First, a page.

Dirk Jan ten Geuzendam (right) with Sagar Shah of ChessBase India showing the Just Checking questionnaire he filled out for New In Chess 2023/6.
In an earlier blogpost (July 21, 2023) I referred to an interview I had with Hikaru Nakamura in 2004 after he won the US Championship for the first time. One of the things that I vividly remembered, was young Hikaru’s opinion that he wasn’t sure there was a lot he could learn from the old champions. Smyslov’s endgames? Hikaru laughed, said nothing with twinkling eyes, and had to be urged to admit that he didn’t believe it made a lot of sense for him to study them.
At the time this lack of interest in the old masters was still quite unusual and no doubt many readers were surprised when they read such a bold statement from a 16-year-old. Perhaps they even criticized him for such disdain.
They’d probably no longer raise their eyebrows if they read something similar today. Now that computer engines have crossed the 3000 mark and GMs rely on them even more, a knowledge of the games of players like Smyslov (or even more recent great champions) is rarely considered an absolute requirement to become a stronger player. Being familiar with the classics was always seen as an essential part of your growth as a player, but how relevant are they to a chess player in 2023?
In a recent issue of New In Chess (2023/6), our book reviewer Matthew Sadler (writing about a classic book on Akiba Rubinstein, who was a star in the early 20th century), wondered aloud: ‘I guess that players of my pre-computer generation learned greatly from classic games because these had received the most (human) analytical attention over the years, and the lessons drawn from them were of the highest possible (human) analytical quality. Nowadays, however, this isn’t really the case. For example, a young player could open the books of an author like Jacob Aagaard and come across a fantastic series of lessons and puzzles from modern chess, brilliantly analysed and verified with engines. Why should a young player study classic games rather than this material?’
At first sight this is a question that is not easy to answer. My own reply would start with pointing out that Matthew Sadler himself is not only one of the greatest experts in the field of chess computers, but that he is also one of the greatest lovers of chess history that I know. Matthew is passionate about the players behind the games and how they improved our knowledge of chess. He appreciates the fact that the life of a chess player is so much more than a number of games and results.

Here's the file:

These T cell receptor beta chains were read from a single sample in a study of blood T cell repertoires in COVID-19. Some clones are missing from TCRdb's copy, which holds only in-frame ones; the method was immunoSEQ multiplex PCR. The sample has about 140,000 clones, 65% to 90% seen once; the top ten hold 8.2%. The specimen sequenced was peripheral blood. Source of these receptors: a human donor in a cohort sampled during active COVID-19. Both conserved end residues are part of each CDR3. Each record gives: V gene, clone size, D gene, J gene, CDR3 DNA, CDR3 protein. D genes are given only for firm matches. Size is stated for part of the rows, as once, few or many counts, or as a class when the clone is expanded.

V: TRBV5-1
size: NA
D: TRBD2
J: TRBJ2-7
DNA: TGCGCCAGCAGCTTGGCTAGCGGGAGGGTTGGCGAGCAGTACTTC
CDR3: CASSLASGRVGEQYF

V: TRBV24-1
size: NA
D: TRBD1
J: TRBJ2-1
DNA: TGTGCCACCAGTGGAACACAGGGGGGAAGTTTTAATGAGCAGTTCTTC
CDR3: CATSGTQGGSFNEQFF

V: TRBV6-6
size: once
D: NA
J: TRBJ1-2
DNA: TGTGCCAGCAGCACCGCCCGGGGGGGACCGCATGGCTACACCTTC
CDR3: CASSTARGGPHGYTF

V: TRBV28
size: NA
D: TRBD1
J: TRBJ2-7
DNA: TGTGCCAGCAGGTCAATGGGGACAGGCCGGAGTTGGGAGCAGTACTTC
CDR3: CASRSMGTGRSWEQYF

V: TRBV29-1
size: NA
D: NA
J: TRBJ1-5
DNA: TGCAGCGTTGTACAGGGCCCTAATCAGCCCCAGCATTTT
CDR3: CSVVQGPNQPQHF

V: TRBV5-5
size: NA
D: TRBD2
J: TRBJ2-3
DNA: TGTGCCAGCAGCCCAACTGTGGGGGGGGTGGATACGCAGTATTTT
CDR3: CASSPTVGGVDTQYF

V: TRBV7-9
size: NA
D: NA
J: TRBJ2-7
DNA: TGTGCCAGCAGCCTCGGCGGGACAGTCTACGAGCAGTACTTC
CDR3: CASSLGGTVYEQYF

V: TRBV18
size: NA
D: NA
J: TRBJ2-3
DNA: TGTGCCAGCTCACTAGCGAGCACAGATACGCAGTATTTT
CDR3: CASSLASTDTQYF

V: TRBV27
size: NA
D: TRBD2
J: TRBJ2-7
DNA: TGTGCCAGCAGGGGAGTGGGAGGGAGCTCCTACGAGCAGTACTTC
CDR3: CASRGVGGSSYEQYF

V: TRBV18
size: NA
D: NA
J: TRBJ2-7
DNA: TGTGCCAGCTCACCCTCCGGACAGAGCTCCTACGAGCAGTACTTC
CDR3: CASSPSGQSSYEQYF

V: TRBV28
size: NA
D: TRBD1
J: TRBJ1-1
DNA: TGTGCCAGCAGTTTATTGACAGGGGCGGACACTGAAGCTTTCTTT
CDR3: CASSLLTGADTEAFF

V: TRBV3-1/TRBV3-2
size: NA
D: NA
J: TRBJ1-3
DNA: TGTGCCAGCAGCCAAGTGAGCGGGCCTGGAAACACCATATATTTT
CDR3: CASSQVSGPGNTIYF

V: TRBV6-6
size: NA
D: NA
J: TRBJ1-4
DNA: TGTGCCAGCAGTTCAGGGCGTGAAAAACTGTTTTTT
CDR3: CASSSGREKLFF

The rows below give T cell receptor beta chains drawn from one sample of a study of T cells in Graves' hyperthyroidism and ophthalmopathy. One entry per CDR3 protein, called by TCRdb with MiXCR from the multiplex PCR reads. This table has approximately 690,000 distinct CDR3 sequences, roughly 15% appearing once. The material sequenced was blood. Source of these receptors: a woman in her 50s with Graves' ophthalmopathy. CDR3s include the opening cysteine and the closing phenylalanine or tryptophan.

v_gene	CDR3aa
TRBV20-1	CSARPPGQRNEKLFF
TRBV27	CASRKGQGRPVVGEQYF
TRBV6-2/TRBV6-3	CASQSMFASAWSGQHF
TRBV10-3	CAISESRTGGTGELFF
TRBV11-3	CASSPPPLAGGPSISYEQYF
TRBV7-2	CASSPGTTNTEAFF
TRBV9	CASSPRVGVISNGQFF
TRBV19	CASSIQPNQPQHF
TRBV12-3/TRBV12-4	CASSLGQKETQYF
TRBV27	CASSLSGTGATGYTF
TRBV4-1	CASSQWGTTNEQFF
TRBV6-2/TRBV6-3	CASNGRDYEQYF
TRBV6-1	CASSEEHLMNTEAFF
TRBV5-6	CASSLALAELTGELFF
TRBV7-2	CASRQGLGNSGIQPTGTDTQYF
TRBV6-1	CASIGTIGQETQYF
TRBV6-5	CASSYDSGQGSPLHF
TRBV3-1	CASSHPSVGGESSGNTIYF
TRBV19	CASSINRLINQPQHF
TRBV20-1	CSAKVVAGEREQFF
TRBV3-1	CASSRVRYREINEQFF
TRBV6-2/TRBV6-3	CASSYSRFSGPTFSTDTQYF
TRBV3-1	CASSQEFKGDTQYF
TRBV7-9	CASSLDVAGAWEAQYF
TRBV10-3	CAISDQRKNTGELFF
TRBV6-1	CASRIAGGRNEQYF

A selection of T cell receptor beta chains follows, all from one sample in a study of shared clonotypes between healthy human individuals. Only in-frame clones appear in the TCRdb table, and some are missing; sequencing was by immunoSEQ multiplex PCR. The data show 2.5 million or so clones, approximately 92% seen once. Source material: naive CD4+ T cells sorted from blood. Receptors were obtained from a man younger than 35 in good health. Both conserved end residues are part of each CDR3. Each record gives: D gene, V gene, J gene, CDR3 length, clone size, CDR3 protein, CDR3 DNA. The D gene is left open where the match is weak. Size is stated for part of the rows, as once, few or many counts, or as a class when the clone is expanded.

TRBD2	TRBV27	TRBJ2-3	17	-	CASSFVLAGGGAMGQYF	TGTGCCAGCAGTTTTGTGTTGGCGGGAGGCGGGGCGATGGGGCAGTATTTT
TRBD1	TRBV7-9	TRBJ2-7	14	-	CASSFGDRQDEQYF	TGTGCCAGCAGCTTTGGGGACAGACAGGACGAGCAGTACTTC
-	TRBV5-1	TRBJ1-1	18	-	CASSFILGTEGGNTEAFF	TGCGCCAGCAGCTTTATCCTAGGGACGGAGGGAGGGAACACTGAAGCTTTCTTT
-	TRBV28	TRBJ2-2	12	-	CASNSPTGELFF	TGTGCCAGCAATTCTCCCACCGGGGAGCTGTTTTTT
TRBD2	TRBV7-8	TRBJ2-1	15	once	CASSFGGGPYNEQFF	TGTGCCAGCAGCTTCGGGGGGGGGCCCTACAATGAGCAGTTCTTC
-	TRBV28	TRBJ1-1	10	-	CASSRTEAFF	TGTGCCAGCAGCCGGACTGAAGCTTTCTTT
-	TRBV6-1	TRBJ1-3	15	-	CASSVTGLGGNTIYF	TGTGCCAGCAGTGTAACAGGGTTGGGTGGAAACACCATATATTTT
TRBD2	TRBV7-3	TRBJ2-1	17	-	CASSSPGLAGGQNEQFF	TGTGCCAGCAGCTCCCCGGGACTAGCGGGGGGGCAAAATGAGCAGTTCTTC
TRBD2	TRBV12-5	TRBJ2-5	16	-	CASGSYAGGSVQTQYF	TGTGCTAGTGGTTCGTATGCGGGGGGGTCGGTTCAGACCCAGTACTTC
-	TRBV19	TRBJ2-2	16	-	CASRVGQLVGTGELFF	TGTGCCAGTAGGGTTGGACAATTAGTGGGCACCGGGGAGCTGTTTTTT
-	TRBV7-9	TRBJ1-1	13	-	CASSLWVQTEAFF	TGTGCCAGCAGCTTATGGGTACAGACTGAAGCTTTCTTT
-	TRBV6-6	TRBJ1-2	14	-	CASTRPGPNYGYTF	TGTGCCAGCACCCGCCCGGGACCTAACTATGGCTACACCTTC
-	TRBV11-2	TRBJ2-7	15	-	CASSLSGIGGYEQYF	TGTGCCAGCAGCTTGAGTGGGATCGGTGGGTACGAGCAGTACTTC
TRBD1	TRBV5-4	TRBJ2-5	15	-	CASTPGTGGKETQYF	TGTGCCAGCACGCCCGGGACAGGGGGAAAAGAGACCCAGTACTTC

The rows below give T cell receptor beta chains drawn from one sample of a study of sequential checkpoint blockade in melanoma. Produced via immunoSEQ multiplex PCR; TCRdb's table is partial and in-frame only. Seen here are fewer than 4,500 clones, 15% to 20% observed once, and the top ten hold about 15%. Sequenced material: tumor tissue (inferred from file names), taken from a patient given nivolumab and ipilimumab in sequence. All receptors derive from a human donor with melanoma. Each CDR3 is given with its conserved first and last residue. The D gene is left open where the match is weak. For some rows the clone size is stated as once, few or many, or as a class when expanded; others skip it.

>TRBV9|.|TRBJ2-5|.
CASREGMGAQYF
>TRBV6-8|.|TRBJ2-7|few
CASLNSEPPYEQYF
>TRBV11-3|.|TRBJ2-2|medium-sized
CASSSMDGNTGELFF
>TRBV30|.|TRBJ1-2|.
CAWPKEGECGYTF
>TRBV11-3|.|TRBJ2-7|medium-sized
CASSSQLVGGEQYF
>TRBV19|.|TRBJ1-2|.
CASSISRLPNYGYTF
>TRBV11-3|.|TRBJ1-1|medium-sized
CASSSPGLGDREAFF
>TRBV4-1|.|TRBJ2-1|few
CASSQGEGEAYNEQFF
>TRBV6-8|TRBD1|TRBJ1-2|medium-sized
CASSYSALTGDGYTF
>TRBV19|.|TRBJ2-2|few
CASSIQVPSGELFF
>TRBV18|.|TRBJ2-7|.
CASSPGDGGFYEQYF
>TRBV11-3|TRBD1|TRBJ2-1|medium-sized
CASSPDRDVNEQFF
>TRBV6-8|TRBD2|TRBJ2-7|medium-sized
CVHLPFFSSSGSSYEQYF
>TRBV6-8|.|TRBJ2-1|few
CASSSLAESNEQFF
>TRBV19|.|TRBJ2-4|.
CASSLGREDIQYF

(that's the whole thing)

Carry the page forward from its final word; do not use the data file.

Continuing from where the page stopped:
Do we need to study the classics? No and yes. If you go for a long walk in Paris, you don’t need to know the history of all the places you will pass. Google Maps will suffice to get you where you want to go. But your walk will be so much better if you do have knowledge of the stories behind the places you will see during your walk.
For me there is no doubt that a knowledge and understanding of the past is valuable if you want to understand the present. Nevertheless I was curious how much chess lovers would be interested when I was invited by Sagar Shah of ChessBase India to talk about a part of chess history that occupies a special place in my chess library.
Besides the main works from the past decades I’ve always felt attracted to the very first writers on the game. The pioneers of the 17th , 18th and 19th centuries, who not only tried to fathom the mysteries of a game that had barely been researched, but who also had to find ways to put their ideas and - not so easy - their games to paper.
The interview, conducted and filmed by Sagar Shah and his wife Amruta, you can watch here:
An important part of the video is on the first books on chess, but we also touch on a number of legendary players I had the privilege of meeting and interviewing.
I can assure you that watching this video will not make you a better player, but I hope it will broaden your view on the richness and the fascinating history of chess.
After the interview: Sagar Shah, Dirk Jan, Amruta Mokal.